Defense Superiority Relies on Investment
Defense Superiority Relies
on Investment, Research, Acquisition Chief Says
By Cheryl Pellerin, DoD News,
Defense Media Activity.
Washington D.C. — (DoD News) — April 20, 2016 — The Defense Department’s
ability to maintain U.S. technological superiority for the 21st century depends
on research and development investments requested in the fiscal year 2017 budget
proposal, the undersecretary of defense for acquisition, technology and
logistics told a Senate panel today.
Frank Kendall testified before the Senate Appropriations
Defense Subcommittee on the department’s innovation and research request for FY
Joining him were Stephen Welby, assistant secretary of
defense for research and engineering, and Arati Prabhakar, director of the
Defense Advanced Research Projects Agency.
Focus on Innovation
Kendall said the departmentwide focus on innovation,
technical excellence and acquisition process improvement is intended to help
sustain a long-term competitive advantage and make the most effective use of
“We were able to increase our research and development
request in the FY17 budget by about $3 billion over the previous year's
appropriation level,” Kendall said.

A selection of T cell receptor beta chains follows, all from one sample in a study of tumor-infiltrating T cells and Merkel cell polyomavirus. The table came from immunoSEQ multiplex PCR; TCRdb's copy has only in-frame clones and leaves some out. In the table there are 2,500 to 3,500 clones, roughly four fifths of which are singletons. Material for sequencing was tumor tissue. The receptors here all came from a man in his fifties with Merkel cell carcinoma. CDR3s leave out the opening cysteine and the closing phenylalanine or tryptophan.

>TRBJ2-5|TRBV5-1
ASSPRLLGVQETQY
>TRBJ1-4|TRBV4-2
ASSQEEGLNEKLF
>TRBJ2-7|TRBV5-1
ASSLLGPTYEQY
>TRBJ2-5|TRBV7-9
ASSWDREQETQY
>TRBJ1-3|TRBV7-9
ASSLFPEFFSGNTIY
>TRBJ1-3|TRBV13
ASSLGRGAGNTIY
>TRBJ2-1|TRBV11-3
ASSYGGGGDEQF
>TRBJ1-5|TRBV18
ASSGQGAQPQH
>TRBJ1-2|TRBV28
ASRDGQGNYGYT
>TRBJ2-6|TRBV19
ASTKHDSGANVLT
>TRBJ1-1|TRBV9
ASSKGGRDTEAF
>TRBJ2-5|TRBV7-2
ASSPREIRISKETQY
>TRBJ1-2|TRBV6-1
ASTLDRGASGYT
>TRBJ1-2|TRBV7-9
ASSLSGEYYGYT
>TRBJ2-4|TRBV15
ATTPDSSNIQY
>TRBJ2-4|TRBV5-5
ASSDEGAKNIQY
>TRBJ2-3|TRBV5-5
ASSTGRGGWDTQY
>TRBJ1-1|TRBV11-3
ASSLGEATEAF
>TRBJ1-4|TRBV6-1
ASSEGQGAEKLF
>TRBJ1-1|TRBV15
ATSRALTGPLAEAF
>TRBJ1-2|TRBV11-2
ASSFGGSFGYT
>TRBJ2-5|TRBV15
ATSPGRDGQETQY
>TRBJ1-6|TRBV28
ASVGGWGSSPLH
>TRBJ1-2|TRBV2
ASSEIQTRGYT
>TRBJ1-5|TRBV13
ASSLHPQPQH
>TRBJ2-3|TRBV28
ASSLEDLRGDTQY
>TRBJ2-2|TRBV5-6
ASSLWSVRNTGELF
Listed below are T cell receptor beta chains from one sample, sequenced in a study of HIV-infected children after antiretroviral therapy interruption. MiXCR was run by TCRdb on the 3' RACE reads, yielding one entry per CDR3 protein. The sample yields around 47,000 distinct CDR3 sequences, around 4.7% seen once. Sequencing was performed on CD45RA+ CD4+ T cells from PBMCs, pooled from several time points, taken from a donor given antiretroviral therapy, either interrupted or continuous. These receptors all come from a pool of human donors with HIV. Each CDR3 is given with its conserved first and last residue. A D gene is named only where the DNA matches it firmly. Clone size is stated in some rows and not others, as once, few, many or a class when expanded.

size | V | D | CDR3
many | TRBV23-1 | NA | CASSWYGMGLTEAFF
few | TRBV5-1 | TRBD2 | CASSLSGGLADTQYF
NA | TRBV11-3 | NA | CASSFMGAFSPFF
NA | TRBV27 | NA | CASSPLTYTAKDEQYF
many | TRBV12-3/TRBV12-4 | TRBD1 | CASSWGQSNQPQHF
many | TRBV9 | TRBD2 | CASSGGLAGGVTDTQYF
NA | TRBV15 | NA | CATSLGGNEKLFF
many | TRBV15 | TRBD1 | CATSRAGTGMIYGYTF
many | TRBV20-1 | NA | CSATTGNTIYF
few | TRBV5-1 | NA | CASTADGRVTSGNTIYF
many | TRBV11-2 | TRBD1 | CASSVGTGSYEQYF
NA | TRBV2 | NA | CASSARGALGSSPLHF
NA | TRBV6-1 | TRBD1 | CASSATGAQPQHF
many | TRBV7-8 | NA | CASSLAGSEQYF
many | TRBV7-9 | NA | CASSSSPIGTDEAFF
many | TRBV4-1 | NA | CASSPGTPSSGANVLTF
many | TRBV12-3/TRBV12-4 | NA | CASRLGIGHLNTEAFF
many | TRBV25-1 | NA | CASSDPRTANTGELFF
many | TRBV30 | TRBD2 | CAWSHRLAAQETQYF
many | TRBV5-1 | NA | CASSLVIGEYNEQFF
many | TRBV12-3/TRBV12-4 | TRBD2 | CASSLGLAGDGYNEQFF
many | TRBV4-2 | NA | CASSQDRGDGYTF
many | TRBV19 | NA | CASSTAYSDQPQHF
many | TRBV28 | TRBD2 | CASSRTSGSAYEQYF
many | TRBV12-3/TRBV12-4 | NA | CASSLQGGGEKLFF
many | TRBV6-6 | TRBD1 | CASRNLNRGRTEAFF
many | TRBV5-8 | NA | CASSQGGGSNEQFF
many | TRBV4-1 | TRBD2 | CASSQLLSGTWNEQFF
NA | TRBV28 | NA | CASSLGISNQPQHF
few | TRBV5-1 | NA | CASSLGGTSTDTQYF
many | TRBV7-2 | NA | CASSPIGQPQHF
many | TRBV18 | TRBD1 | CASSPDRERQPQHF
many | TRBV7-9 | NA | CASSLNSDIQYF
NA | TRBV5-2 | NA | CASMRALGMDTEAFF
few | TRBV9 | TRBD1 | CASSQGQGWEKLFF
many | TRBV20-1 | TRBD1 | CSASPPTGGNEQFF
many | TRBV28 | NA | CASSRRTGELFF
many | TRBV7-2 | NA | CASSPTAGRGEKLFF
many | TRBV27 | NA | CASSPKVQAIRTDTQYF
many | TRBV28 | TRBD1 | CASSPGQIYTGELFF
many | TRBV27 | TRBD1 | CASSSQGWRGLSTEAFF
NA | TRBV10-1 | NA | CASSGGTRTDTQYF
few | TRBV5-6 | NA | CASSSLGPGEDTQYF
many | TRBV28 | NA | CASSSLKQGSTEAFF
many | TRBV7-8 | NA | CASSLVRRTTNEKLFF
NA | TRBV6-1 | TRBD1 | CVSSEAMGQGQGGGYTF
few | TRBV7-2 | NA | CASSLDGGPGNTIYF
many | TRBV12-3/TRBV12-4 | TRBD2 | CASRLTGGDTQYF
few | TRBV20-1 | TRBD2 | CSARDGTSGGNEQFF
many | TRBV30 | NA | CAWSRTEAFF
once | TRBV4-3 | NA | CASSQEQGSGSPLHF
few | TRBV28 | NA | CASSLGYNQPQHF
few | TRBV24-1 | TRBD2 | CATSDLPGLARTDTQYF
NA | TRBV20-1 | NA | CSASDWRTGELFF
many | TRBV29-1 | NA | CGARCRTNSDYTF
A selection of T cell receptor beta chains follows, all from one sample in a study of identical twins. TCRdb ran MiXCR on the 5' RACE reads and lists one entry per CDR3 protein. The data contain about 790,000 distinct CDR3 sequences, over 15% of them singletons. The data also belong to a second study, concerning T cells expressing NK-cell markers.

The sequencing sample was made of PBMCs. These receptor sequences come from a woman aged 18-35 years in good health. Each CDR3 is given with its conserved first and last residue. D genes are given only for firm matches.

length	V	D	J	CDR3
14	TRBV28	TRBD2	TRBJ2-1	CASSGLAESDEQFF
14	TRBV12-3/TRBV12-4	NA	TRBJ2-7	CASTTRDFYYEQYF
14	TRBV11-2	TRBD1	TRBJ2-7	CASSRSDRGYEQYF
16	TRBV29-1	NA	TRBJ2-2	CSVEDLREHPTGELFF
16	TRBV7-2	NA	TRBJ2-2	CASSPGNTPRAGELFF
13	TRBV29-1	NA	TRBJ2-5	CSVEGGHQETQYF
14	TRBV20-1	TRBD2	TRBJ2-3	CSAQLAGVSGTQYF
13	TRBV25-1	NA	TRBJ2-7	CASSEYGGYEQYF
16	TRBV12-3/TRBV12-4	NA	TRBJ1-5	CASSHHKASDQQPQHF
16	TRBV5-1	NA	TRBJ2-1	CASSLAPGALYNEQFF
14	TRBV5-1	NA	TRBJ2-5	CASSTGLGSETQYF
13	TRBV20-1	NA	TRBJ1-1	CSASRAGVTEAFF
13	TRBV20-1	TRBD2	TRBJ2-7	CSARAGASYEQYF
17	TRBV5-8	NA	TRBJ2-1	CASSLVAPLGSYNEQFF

“This budget increases the use of prototyping, demonstrations
and experimentation to help the department more rapidly mature technology and
assess the impact these innovative technologies can have on the future force,”
Recent DARPA research has demonstrated the ability to
accelerate production of millions of doses of vaccine using novel plant-based
methods. But clinical trials for vaccines, drugs or other biologics can’t be
initiated without preclinical evidence of their safety in humans. To create a
pathway for fielding safe and effective countermeasures, DARPA has launched the
Microphysiological Systems program. MPS will develop a platform that uses
engineered human tissue to mimic human physiological systems.
DoD investments create options for future investments in
full-scale development and production, Kendall said, noting that the department
must rely on Congress and others to remove the threat of sequestration and make
sure the next administration has the resources it needs to put such innovative
technologies into the hands of warfighters.
DoD Science, Technology
Welby told the subcommittee that the FY 17 budget request
contains $12.5 billion for science and technology, including $2.1 billion for
basic research, and confirms the department's commitment for a stable and robust
DoD science and technology program.
“We are at a pivotal moment in history,” he said, “where the
advanced technical capability and capacity that the nation has relied upon to
provide us with unmatched advantage on any battlefield is now being challenged
by the military technology investments being made by increasingly capable and
increasingly assertive powers.”
Today the department employs more than 39,000 scientists and
engineers in 63 defense laboratories, warfare centers and engineering centers